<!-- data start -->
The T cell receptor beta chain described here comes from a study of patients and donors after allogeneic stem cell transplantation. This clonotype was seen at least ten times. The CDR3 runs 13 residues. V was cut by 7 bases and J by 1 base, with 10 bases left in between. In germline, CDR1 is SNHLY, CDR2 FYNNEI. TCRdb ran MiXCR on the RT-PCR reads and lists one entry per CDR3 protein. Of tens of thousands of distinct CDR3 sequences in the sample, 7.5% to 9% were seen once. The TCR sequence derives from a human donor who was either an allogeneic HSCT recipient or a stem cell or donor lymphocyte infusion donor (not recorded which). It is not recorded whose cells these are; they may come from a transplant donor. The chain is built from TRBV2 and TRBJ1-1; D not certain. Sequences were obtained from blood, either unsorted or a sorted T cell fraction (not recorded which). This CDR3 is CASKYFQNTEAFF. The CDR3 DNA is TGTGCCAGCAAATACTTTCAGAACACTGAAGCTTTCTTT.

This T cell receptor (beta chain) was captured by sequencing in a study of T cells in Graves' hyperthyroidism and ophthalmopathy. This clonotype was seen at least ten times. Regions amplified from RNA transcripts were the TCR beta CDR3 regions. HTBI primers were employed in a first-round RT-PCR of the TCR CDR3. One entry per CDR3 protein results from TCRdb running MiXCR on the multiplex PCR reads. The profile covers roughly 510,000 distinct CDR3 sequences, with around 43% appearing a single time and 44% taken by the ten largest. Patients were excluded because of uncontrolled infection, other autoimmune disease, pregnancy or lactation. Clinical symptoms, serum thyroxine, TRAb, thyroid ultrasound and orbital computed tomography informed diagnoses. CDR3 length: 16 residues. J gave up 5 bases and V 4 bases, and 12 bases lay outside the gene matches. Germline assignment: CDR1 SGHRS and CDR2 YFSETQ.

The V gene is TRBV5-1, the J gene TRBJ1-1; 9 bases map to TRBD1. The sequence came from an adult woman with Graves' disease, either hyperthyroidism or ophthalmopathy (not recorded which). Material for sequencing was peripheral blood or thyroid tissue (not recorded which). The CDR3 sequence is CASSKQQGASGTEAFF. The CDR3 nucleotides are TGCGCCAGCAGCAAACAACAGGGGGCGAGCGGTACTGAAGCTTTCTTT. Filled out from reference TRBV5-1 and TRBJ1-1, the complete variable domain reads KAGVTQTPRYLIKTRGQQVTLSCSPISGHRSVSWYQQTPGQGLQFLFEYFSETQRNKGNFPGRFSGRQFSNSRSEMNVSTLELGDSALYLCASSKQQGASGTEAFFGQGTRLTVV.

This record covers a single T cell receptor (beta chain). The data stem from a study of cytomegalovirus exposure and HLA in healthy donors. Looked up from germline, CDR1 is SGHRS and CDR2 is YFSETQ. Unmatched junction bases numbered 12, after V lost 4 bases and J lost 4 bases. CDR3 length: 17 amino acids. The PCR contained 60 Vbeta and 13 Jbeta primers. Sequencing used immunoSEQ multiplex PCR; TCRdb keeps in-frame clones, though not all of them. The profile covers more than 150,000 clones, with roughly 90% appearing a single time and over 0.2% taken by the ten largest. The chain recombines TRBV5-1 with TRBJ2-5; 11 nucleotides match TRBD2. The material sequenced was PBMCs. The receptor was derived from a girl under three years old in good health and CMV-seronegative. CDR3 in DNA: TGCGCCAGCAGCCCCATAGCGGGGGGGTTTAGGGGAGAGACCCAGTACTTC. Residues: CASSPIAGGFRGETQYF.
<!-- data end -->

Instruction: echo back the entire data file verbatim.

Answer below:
The T cell receptor beta chain described here comes from a study of patients and donors after allogeneic stem cell transplantation. This clonotype was seen at least ten times. The CDR3 runs 13 residues. V was cut by 7 bases and J by 1 base, with 10 bases left in between. In germline, CDR1 is SNHLY, CDR2 FYNNEI. TCRdb ran MiXCR on the RT-PCR reads and lists one entry per CDR3 protein. Of tens of thousands of distinct CDR3 sequences in the sample, 7.5% to 9% were seen once. The TCR sequence derives from a human donor who was either an allogeneic HSCT recipient or a stem cell or donor lymphocyte infusion donor (not recorded which). It is not recorded whose cells these are; they may come from a transplant donor. The chain is built from TRBV2 and TRBJ1-1; D not certain. Sequences were obtained from blood, either unsorted or a sorted T cell fraction (not recorded which). This CDR3 is CASKYFQNTEAFF. The CDR3 DNA is TGTGCCAGCAAATACTTTCAGAACACTGAAGCTTTCTTT.

This T cell receptor (beta chain) was captured by sequencing in a study of T cells in Graves' hyperthyroidism and ophthalmopathy. This clonotype was seen at least ten times. Regions amplified from RNA transcripts were the TCR beta CDR3 regions. HTBI primers were employed in a first-round RT-PCR of the TCR CDR3. One entry per CDR3 protein results from TCRdb running MiXCR on the multiplex PCR reads. The profile covers roughly 510,000 distinct CDR3 sequences, with around 43% appearing a single time and 44% taken by the ten largest. Patients were excluded because of uncontrolled infection, other autoimmune disease, pregnancy or lactation. Clinical symptoms, serum thyroxine, TRAb, thyroid ultrasound and orbital computed tomography informed diagnoses. CDR3 length: 16 residues. J gave up 5 bases and V 4 bases, and 12 bases lay outside the gene matches. Germline assignment: CDR1 SGHRS and CDR2 YFSETQ.

The V gene is TRBV5-1, the J gene TRBJ1-1; 9 bases map to TRBD1. The sequence came from an adult woman with Graves' disease, either hyperthyroidism or ophthalmopathy (not recorded which). Material for sequencing was peripheral blood or thyroid tissue (not recorded which). The CDR3 sequence is CASSKQQGASGTEAFF. The CDR3 nucleotides are TGCGCCAGCAGCAAACAACAGGGGGCGAGCGGTACTGAAGCTTTCTTT. Filled out from reference TRBV5-1 and TRBJ1-1, the complete variable domain reads KAGVTQTPRYLIKTRGQQVTLSCSPISGHRSVSWYQQTPGQGLQFLFEYFSETQRNKGNFPGRFSGRQFSNSRSEMNVSTLELGDSALYLCASSKQQGASGTEAFFGQGTRLTVV.

This record covers a single T cell receptor (beta chain). The data stem from a study of cytomegalovirus exposure and HLA in healthy donors. Looked up from germline, CDR1 is SGHRS and CDR2 is YFSETQ. Unmatched junction bases numbered 12, after V lost 4 bases and J lost 4 bases. CDR3 length: 17 amino acids. The PCR contained 60 Vbeta and 13 Jbeta primers. Sequencing used immunoSEQ multiplex PCR; TCRdb keeps in-frame clones, though not all of them. The profile covers more than 150,000 clones, with roughly 90% appearing a single time and over 0.2% taken by the ten largest. The chain recombines TRBV5-1 with TRBJ2-5; 11 nucleotides match TRBD2. The material sequenced was PBMCs. The receptor was derived from a girl under three years old in good health and CMV-seronegative. CDR3 in DNA: TGCGCCAGCAGCCCCATAGCGGGGGGGTTTAGGGGAGAGACCCAGTACTTC. Residues: CASSPIAGGFRGETQYF.